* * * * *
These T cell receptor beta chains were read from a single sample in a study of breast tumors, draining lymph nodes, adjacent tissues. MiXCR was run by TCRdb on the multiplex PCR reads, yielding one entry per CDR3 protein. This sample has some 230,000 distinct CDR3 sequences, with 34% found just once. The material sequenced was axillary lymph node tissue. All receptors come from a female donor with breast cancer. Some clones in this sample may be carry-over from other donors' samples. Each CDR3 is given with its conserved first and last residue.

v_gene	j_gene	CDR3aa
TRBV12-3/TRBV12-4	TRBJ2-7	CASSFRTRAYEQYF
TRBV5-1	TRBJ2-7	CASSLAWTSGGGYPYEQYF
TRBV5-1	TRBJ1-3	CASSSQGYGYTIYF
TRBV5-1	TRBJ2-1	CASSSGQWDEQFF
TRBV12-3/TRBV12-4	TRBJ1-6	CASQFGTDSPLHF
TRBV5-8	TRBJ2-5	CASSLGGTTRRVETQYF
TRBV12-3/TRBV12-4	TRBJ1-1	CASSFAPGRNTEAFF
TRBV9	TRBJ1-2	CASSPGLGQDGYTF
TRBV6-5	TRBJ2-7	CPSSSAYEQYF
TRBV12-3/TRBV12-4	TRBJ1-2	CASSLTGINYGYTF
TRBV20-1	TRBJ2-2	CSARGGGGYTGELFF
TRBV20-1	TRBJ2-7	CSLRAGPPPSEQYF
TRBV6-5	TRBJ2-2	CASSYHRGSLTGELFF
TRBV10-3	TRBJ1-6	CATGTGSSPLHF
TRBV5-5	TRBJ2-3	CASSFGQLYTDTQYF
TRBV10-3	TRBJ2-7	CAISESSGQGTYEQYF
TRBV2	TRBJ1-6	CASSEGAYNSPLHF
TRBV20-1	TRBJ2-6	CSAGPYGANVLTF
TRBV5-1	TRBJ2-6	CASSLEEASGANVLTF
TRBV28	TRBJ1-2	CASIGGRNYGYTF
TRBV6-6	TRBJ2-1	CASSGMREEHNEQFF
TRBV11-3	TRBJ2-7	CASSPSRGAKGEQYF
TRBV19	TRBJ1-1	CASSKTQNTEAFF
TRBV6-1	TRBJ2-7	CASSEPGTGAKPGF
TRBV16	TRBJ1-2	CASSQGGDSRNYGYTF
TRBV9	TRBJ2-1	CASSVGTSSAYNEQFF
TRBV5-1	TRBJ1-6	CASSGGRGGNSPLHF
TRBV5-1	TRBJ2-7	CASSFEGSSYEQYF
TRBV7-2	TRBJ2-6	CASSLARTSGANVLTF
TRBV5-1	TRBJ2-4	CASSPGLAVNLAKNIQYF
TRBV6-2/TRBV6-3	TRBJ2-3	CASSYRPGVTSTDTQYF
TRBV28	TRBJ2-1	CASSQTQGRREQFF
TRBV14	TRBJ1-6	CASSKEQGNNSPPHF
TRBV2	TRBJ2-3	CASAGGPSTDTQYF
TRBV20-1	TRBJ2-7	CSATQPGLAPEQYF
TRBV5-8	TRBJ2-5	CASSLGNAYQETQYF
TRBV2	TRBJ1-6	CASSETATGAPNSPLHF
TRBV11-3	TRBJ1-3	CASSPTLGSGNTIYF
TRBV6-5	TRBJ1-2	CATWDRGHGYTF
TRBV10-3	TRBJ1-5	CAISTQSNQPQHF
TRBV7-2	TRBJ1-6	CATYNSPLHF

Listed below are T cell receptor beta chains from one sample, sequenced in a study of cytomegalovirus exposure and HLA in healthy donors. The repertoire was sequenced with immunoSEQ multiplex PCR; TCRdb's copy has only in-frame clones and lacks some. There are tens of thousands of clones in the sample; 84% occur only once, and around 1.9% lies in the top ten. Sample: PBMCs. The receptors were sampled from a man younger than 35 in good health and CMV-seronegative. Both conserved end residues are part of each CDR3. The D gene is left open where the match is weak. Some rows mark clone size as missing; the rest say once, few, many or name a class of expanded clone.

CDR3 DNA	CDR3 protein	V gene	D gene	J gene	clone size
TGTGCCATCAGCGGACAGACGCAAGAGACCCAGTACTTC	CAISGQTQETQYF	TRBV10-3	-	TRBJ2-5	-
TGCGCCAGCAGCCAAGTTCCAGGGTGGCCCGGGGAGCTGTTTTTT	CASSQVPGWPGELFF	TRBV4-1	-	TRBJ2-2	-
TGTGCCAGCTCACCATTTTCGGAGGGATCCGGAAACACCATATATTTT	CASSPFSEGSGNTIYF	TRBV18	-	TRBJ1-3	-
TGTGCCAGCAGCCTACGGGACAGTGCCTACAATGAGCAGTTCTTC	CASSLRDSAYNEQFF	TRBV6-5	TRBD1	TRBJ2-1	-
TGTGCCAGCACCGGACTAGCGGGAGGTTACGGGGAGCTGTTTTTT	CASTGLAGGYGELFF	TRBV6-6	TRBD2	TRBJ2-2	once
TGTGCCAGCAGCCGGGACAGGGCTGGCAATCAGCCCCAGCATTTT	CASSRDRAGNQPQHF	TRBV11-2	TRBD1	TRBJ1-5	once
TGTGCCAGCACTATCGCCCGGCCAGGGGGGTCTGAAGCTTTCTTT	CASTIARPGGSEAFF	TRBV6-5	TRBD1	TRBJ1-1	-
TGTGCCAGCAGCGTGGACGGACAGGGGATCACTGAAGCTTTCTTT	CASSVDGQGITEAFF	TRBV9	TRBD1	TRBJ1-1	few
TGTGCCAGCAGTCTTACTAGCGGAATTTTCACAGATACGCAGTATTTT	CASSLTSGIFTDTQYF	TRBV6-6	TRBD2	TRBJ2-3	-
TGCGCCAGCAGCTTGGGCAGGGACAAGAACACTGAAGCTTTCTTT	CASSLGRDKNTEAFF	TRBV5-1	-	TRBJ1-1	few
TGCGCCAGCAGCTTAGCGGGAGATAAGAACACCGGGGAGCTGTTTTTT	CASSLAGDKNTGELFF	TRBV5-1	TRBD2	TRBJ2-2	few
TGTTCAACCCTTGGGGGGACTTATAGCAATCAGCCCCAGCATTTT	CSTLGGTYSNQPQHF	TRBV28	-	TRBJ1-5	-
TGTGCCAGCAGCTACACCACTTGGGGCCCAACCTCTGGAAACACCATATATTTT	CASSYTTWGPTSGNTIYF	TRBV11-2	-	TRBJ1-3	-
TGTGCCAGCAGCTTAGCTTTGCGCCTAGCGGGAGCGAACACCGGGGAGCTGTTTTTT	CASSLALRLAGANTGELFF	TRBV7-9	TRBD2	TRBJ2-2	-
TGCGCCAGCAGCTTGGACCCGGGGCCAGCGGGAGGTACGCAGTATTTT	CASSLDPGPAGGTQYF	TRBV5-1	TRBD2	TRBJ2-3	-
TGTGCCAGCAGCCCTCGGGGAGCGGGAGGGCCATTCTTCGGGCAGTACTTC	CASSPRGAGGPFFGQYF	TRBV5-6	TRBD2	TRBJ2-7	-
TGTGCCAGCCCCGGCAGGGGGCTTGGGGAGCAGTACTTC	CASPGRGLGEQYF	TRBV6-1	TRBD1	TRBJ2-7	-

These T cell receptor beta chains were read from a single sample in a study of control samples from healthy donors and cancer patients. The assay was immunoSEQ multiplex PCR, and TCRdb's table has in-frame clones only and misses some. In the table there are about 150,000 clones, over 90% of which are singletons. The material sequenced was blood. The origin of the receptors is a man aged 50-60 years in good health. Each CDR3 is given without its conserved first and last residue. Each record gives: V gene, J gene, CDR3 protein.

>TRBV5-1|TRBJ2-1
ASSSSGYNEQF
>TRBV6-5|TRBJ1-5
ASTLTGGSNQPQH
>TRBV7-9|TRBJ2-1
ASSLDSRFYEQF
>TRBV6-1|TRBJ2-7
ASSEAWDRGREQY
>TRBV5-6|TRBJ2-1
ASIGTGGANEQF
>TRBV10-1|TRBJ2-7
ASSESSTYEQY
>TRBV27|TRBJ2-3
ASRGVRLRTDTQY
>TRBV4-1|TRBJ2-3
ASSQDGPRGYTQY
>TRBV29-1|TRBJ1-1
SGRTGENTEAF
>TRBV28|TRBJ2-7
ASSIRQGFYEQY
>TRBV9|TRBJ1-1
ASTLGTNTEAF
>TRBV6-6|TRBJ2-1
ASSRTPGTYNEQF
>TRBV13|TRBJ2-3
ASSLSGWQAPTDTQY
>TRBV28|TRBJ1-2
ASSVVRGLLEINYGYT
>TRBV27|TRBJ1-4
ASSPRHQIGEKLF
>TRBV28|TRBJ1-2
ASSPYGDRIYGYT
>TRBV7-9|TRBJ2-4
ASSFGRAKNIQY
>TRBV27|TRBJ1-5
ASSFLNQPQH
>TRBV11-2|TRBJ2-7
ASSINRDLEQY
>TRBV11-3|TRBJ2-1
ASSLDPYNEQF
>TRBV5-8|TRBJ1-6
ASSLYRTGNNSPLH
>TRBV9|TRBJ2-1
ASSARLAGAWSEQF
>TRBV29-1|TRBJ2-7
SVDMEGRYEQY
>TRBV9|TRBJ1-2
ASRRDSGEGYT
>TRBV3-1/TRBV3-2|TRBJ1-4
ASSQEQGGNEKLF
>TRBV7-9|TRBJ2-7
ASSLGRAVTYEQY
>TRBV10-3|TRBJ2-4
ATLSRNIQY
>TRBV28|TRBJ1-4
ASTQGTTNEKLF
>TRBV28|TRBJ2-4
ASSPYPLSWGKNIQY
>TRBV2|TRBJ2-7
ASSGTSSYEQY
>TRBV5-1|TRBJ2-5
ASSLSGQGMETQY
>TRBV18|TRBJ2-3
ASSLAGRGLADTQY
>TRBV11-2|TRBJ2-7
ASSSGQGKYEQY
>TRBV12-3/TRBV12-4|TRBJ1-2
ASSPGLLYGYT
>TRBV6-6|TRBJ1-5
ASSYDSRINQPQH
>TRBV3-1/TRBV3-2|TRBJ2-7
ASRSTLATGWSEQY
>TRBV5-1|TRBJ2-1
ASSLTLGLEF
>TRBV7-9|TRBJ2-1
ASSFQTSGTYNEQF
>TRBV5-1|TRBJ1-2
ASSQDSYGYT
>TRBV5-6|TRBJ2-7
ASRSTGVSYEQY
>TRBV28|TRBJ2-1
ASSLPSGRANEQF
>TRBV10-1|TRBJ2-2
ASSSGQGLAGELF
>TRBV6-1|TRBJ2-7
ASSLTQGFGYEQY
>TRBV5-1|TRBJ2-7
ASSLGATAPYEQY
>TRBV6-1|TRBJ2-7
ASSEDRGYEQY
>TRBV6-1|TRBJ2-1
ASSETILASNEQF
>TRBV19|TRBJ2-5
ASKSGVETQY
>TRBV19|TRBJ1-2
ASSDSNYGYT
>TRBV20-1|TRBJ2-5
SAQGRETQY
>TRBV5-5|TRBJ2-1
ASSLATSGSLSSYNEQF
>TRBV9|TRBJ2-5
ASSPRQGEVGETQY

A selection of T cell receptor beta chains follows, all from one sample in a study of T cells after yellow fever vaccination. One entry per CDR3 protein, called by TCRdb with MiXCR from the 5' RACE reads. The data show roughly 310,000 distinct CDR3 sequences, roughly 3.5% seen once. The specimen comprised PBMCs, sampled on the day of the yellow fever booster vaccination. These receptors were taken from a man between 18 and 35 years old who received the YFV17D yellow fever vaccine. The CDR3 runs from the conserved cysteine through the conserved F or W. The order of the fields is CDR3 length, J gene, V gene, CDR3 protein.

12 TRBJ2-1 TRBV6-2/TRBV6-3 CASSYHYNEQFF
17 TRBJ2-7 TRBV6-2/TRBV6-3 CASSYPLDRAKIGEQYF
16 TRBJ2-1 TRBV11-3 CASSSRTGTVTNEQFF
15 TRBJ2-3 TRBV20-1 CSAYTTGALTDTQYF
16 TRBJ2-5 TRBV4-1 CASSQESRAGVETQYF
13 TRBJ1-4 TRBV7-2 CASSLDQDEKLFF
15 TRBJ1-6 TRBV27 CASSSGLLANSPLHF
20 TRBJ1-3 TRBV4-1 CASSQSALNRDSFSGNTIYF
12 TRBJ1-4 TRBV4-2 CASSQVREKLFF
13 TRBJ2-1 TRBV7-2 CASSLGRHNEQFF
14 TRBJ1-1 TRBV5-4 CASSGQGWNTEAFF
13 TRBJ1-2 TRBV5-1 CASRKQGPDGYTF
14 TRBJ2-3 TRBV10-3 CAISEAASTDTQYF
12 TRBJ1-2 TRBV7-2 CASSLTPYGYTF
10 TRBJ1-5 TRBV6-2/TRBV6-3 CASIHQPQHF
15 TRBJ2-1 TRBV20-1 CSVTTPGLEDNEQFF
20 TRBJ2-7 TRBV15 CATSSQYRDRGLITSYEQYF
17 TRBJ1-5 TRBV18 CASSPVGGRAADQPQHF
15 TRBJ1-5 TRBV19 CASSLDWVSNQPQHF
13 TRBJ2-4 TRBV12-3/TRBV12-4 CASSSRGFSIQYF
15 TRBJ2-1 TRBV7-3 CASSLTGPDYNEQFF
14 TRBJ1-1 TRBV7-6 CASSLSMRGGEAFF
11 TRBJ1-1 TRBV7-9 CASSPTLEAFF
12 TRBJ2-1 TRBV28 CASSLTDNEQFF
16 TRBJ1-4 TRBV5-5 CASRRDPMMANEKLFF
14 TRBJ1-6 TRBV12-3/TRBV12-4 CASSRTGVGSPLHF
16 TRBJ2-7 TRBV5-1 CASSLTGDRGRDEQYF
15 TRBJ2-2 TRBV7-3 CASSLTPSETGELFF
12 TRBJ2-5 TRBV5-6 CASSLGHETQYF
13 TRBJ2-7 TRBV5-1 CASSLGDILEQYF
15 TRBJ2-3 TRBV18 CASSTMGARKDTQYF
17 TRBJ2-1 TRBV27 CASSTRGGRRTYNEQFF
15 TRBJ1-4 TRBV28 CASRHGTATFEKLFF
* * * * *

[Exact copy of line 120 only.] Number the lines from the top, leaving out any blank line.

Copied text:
>TRBV28|TRBJ2-4